offers, with Lee chanting without rhythm or rhyme, only desperation, the details of some horrible story, mocking his protagonist while Thurston, Shelley, and Kim make mayhem behind him. Ronaldo reads hideous phrases like "Glistening highway mirage groans the slick surface, careening into first the small mammal, and then screeching along the guard rail, scraping paint and throwing sparks like sheets of pure terror for 400 yards over and over..."
as though he were dictating a thesis paper on some mind-numbing subject. The fact that he's vividly describing an explosive auto crash with such boredom and maybe even a little admiration ("The beautiful paintjob hopelessly marred/ smoke and flames. Alright. So nice."
) is unnerving, to say the least. But as with most of EVOL
, Sonic Youth contrasts this track by setting it between two of the more poppy tracks of the album, "Star Power" and Green Light".
There's a curious amount of such poppier tracks on EVOL
, perhaps to highlight the difference between the atmospherics that Sonic Youth do so well, or maybe to keep EVOL
from getting too damn serious. The point is, not all of them work. The Youth are known to mock pop music from time to time (read: Ciccone Youth), and they do so hilariously and excellently at times on EVOL
. Late album barnburner "Expressway to Yr. Skull" is one of Sonic Youth's finest tracks, albeit one of the most minimalistic. Kim rides one bass note for the song chunk of "Expressway", and lets Thurston and Lee create more soundscape-like music as oppose to their usual drones. Shelley rides a jovial beat, and everything seems ready for a single, including one of Thurston's catchiest vocal lines this side of Teenage Riot. Thurston opens with an enthusiastic, deadpan "We're gonna kill the California Girls"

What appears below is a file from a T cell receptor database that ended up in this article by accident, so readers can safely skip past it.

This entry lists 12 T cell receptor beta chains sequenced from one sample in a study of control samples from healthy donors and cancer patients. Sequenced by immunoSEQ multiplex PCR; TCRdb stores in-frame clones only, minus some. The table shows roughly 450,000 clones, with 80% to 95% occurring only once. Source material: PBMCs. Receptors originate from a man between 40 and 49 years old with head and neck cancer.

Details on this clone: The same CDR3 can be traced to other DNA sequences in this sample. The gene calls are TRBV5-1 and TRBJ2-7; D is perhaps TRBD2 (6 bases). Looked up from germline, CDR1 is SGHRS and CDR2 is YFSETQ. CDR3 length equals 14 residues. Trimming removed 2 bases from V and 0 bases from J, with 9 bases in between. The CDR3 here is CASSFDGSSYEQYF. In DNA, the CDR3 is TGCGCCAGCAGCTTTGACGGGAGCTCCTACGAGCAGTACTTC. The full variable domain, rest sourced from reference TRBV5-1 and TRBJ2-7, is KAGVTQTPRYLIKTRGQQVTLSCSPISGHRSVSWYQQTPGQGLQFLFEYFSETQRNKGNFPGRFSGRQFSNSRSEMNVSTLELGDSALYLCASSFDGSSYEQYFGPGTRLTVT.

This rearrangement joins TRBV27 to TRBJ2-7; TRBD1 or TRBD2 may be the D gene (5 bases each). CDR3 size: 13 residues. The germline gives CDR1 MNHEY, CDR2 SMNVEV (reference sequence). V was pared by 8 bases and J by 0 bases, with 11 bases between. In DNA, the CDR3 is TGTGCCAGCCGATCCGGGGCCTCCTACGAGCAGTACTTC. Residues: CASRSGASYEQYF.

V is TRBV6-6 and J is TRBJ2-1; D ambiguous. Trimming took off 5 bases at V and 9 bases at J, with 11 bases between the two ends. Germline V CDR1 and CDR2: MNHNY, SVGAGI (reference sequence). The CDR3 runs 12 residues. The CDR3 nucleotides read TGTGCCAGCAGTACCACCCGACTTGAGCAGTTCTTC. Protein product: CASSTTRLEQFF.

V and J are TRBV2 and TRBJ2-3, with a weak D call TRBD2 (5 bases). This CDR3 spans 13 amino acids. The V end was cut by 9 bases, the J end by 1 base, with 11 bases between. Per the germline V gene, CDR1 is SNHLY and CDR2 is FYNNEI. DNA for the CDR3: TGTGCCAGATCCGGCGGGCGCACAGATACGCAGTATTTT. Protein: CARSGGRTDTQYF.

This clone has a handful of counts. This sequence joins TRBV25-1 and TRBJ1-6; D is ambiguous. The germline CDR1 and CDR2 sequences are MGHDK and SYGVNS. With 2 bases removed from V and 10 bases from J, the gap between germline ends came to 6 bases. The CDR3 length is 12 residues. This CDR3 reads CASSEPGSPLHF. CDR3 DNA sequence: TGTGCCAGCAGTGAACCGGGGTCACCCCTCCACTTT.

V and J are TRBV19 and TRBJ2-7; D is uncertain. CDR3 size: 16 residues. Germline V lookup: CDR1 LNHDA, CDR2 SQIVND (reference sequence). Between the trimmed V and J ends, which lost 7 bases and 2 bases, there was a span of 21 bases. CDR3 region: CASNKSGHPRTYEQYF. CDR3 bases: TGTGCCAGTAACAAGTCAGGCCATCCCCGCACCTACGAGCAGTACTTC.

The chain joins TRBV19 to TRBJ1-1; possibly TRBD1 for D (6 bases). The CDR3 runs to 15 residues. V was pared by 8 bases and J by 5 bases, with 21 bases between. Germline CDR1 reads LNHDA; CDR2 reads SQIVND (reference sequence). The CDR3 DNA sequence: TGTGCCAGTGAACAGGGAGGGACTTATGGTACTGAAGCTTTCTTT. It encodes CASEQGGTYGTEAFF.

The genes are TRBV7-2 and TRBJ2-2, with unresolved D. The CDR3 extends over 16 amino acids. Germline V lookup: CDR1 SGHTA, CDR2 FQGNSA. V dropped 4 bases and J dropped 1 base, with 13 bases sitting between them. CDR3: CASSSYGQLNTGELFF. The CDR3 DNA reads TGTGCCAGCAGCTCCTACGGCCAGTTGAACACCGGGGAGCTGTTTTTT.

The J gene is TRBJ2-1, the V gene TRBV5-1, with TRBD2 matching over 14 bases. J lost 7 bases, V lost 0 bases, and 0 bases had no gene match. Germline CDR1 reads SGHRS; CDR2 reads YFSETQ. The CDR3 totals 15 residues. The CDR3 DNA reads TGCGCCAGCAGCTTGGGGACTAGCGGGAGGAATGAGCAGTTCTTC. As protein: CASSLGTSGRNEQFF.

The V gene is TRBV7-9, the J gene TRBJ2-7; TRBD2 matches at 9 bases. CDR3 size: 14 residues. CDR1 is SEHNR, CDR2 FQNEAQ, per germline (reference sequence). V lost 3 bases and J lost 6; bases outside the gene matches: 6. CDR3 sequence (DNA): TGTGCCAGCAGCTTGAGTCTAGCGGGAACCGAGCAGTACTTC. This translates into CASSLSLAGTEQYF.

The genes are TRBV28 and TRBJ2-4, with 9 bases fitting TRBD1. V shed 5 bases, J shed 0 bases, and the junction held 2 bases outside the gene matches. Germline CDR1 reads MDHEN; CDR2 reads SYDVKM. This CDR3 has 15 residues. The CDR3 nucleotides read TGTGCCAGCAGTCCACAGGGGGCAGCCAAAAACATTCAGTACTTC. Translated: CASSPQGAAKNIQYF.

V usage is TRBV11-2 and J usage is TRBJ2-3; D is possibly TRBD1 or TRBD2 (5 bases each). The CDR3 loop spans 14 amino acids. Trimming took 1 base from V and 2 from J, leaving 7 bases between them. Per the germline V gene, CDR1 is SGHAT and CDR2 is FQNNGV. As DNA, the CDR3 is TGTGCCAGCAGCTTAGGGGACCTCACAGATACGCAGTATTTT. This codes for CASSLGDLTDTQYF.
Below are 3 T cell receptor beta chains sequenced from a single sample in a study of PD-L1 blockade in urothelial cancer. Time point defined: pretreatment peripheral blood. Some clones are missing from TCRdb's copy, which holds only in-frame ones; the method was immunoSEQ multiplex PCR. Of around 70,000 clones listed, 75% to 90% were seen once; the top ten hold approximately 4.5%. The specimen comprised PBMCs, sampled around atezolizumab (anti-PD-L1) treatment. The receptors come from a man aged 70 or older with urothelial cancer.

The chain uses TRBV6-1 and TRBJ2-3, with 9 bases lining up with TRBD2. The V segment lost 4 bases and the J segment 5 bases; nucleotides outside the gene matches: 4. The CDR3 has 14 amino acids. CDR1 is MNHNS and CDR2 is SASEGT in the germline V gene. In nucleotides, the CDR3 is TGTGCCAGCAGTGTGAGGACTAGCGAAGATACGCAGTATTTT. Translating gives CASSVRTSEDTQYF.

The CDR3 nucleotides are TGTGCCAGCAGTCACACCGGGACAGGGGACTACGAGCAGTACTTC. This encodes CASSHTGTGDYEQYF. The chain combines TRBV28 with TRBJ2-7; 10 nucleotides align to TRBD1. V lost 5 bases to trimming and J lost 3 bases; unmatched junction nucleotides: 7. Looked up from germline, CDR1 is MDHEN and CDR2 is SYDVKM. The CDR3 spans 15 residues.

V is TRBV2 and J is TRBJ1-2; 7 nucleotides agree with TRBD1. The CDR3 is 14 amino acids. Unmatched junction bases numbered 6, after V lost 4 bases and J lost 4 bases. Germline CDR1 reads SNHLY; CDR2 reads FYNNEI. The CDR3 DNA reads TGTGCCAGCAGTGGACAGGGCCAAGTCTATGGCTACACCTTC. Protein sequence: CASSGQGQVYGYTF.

and sets off an album highlight. After a few minutes of prodding, Thurston whines the main lyric "Mystery Train, Three Way Plane. Expressway... To Your Skull!"
, and all hell breaks loose. An explosion of drum rolls, doomish bass and guitar destruction creates the climax that EVOL
has been hinting at all album. The destruction is long, passionate, and seemingly final, with a good 3 minutes of static and fuzz riding out the rest of the track. But yet, with such a serious and final ending, Sonic Youth end EVOL
with the ridiculously anti-climactic "Bubblegum", the "Some Girls are Bigger than Others" of the Youth's career. "Bubblegum" is one of two let downs in EVOL
that prevent it from being a real classic, the other being "Star Power", and the placement of both songs are what cause it. "Star Power" destroys the Nightmare on Elm Street feel of the first two tracks, and "Bubblegum" is just an out of place oddity. Neither track is truly bad outside of context, but in terms of the flow that is EVOL
, they're just big rocks.
So in the end, EVOL
never really delivers the smash-bang ending it looks like it's going for. But that's not a bad thing. It leaves the listener feeling like he/she's just gone through a pitch black tunnel, and maybe something moved in the distance, but nothing jumped out. The point is, it's safe, but it's still a task to go through it again. As a Sonic Youth album, EVOL
is as strong as Sister
technically, but it lacks the flow of the latter. It doesn't quite match Daydream Nation
, the album all Sonic Youth albums are judged against, but they're two different entities. With EVOL
, Sonic Youth went for a feel, and achieved it to near perfection. The textures are murky, the feel uneasy, and when they sure as hell know how to use dynamics to their advantage. Every crescendo and abrupt diminishing of sound is powerful, and even when they maintain the same volume, they can still make it acute. In the end you could say it's a lot like every other Sonic Youth album. The Kim tracks are abrasive, the tunings and dissonance are epic, and Lee Ranaldo still looks like he's 40. But there's something that sets EVOL
apart from the other Sonic Youth albums, you just have to be ready for it.
In the Kingdom #19
Expressway to Yr. Skull